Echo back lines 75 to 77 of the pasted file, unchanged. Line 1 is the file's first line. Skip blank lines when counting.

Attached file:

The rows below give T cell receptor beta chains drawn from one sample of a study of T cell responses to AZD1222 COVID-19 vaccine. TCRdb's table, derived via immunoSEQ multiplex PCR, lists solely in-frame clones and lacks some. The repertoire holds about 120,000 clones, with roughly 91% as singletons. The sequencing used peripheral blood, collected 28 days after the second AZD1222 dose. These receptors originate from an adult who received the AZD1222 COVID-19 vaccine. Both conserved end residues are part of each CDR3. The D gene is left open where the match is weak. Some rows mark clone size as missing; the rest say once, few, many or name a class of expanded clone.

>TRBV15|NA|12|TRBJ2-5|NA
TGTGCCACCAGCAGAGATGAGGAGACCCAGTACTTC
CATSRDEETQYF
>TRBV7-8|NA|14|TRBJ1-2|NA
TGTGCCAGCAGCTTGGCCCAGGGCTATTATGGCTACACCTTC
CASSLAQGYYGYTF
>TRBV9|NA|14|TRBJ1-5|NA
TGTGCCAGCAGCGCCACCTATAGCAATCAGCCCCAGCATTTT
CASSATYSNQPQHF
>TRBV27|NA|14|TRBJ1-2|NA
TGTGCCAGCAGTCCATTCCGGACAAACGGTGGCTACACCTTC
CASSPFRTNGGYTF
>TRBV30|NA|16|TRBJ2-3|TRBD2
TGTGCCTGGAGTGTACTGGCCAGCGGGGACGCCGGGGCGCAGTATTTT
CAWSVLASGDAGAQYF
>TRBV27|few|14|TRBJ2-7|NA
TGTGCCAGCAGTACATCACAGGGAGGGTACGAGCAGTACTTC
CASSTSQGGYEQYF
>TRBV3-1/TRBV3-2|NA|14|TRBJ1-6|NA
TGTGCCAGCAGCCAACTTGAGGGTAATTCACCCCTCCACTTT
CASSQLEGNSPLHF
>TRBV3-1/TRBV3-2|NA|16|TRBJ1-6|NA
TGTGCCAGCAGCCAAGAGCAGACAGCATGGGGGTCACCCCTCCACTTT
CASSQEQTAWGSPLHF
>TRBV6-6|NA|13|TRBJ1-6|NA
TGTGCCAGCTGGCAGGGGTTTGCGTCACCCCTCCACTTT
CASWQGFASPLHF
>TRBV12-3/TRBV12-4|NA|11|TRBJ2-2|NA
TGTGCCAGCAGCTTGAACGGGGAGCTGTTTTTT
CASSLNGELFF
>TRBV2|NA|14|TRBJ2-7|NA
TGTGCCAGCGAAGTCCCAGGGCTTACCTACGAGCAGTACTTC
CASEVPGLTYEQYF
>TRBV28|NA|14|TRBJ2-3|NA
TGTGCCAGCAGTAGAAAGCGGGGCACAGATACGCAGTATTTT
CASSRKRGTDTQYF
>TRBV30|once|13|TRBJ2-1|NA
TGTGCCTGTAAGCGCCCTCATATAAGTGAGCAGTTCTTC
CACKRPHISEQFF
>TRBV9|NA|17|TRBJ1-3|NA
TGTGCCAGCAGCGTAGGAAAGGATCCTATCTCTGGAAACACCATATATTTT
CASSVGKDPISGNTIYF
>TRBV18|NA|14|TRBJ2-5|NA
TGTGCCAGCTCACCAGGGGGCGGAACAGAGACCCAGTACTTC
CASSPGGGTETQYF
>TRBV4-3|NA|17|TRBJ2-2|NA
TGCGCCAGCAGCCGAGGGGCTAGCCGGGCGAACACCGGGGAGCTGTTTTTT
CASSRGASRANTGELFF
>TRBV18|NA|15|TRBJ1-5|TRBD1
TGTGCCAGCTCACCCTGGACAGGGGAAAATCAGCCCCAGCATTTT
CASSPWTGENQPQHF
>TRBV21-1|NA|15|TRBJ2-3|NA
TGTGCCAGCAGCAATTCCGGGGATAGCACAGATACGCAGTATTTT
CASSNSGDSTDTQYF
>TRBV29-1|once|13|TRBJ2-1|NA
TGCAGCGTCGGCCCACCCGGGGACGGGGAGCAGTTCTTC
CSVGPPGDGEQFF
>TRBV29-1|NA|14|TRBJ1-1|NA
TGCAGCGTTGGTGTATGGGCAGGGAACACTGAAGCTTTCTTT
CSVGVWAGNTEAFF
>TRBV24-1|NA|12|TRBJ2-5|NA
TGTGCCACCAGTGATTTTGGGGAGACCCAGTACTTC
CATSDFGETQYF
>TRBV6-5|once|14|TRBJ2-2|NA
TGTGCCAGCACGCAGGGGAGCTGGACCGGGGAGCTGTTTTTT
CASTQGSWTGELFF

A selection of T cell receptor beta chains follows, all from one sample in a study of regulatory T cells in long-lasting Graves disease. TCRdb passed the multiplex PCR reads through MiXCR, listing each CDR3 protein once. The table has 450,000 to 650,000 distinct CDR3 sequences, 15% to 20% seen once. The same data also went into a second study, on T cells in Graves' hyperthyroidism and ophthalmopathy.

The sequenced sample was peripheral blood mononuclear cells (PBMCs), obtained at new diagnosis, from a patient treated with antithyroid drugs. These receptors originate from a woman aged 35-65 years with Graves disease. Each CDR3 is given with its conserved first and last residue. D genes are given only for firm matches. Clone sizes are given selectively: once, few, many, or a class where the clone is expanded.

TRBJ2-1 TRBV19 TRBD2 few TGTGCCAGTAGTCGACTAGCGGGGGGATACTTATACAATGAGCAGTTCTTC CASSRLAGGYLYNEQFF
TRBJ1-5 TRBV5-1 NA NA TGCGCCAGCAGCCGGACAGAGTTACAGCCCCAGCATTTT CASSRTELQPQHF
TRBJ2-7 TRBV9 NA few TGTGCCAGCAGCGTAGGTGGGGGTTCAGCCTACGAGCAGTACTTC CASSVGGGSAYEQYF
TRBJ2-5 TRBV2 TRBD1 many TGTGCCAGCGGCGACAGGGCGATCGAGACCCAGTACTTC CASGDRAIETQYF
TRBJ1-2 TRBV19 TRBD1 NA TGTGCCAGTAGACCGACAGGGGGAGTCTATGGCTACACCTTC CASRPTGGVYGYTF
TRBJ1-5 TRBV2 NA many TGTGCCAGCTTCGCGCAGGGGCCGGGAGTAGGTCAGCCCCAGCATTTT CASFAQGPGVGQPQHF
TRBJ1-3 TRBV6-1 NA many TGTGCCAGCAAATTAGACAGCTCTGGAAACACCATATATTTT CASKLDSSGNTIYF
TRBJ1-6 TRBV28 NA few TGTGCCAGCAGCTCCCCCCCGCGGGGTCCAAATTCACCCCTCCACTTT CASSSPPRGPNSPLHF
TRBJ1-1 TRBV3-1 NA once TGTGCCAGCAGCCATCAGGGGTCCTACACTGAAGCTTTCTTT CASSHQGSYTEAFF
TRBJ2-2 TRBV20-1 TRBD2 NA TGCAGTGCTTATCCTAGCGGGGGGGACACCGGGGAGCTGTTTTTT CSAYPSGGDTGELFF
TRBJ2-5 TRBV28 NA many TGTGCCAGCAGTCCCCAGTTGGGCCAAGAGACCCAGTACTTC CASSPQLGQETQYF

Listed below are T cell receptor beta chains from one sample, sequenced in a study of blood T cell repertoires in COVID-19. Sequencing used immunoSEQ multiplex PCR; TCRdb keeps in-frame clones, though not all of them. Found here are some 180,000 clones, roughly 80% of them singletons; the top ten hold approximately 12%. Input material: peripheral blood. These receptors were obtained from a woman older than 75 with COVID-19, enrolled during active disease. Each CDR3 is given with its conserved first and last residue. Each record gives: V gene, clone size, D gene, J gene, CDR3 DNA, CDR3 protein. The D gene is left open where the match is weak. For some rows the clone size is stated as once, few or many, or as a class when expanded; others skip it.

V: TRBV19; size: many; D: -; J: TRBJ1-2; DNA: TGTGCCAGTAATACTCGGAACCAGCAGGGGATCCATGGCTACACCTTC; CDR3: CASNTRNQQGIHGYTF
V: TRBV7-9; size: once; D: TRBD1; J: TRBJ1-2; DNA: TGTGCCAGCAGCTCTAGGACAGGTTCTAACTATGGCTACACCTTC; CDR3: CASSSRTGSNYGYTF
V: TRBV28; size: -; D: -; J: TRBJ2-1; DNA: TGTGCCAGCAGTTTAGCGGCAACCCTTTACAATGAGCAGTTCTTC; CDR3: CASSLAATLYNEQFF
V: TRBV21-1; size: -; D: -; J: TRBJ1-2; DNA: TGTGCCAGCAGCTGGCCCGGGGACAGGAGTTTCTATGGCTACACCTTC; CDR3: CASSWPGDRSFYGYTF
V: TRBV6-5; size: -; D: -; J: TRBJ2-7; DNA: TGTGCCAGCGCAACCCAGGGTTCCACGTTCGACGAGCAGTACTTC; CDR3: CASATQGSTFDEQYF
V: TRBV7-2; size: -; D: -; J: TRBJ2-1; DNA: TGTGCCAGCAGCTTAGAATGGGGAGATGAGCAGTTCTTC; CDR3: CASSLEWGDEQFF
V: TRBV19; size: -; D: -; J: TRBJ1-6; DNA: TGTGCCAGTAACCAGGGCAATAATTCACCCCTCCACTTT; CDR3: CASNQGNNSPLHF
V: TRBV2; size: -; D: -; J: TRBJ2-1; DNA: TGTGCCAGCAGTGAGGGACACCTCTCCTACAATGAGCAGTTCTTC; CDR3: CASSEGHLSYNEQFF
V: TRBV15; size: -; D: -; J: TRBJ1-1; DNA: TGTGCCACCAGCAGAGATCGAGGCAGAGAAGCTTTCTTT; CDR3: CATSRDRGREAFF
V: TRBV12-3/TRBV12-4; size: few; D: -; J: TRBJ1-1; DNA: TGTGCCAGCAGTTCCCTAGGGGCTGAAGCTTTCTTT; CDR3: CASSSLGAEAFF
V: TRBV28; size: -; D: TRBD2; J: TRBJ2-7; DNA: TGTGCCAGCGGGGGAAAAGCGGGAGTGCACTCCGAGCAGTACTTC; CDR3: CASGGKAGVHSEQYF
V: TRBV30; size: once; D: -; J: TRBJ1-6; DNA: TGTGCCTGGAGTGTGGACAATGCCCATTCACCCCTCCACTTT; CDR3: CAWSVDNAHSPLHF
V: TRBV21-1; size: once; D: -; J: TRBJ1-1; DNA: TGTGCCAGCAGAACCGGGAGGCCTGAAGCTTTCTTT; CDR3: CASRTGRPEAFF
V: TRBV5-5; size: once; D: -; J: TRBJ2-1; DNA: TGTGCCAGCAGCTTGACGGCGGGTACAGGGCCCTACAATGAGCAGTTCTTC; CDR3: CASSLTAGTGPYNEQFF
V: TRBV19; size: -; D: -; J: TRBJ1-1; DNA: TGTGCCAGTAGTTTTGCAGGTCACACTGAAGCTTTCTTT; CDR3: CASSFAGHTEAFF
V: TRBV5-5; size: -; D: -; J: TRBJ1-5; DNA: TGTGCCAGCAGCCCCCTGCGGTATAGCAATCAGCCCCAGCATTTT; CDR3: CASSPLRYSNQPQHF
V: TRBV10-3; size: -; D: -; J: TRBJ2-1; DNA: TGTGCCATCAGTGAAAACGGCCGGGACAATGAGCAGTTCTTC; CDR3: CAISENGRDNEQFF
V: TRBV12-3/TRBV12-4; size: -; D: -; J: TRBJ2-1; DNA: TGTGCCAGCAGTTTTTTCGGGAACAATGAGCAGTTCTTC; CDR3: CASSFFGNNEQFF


TRBJ1-5 TRBV2 NA many TGTGCCAGCTTCGCGCAGGGGCCGGGAGTAGGTCAGCCCCAGCATTTT CASFAQGPGVGQPQHF
TRBJ1-3 TRBV6-1 NA many TGTGCCAGCAAATTAGACAGCTCTGGAAACACCATATATTTT CASKLDSSGNTIYF
TRBJ1-6 TRBV28 NA few TGTGCCAGCAGCTCCCCCCCGCGGGGTCCAAATTCACCCCTCCACTTT CASSSPPRGPNSPLHF